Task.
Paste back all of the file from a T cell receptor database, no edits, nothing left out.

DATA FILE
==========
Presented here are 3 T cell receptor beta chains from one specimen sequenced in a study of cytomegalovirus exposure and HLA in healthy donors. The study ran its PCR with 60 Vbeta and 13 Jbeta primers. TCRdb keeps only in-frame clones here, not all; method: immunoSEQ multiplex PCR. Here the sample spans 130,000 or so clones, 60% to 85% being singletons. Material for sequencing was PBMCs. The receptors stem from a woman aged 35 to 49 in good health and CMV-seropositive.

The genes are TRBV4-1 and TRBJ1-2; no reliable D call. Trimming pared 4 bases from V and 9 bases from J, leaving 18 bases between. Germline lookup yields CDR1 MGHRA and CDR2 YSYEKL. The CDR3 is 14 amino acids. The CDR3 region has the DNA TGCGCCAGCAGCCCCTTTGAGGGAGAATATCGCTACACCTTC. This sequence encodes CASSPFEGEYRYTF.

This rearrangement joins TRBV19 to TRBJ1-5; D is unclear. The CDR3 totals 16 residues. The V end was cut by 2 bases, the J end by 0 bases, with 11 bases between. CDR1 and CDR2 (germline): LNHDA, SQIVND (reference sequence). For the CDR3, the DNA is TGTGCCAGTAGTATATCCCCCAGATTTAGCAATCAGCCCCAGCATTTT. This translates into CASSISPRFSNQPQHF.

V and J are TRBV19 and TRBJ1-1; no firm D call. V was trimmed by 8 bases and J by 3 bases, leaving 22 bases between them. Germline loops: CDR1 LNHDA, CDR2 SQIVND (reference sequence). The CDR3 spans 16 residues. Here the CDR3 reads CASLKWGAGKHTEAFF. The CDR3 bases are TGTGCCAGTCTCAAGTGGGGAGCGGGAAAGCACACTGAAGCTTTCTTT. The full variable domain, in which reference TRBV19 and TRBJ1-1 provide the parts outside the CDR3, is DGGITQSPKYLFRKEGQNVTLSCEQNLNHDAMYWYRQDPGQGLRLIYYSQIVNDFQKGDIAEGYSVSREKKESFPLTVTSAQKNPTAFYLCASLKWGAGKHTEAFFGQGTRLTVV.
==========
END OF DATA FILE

Presented here are 3 T cell receptor beta chains from one specimen sequenced in a study of cytomegalovirus exposure and HLA in healthy donors. The study ran its PCR with 60 Vbeta and 13 Jbeta primers. TCRdb keeps only in-frame clones here, not all; method: immunoSEQ multiplex PCR. Here the sample spans 130,000 or so clones, 60% to 85% being singletons. Material for sequencing was PBMCs. The receptors stem from a woman aged 35 to 49 in good health and CMV-seropositive.

The genes are TRBV4-1 and TRBJ1-2; no reliable D call. Trimming pared 4 bases from V and 9 bases from J, leaving 18 bases between. Germline lookup yields CDR1 MGHRA and CDR2 YSYEKL. The CDR3 is 14 amino acids. The CDR3 region has the DNA TGCGCCAGCAGCCCCTTTGAGGGAGAATATCGCTACACCTTC. This sequence encodes CASSPFEGEYRYTF.

This rearrangement joins TRBV19 to TRBJ1-5; D is unclear. The CDR3 totals 16 residues. The V end was cut by 2 bases, the J end by 0 bases, with 11 bases between. CDR1 and CDR2 (germline): LNHDA, SQIVND (reference sequence). For the CDR3, the DNA is TGTGCCAGTAGTATATCCCCCAGATTTAGCAATCAGCCCCAGCATTTT. This translates into CASSISPRFSNQPQHF.

V and J are TRBV19 and TRBJ1-1; no firm D call. V was trimmed by 8 bases and J by 3 bases, leaving 22 bases between them. Germline loops: CDR1 LNHDA, CDR2 SQIVND (reference sequence). The CDR3 spans 16 residues. Here the CDR3 reads CASLKWGAGKHTEAFF. The CDR3 bases are TGTGCCAGTCTCAAGTGGGGAGCGGGAAAGCACACTGAAGCTTTCTTT. The full variable domain, in which reference TRBV19 and TRBJ1-1 provide the parts outside the CDR3, is DGGITQSPKYLFRKEGQNVTLSCEQNLNHDAMYWYRQDPGQGLRLIYYSQIVNDFQKGDIAEGYSVSREKKESFPLTVTSAQKNPTAFYLCASLKWGAGKHTEAFFGQGTRLTVV.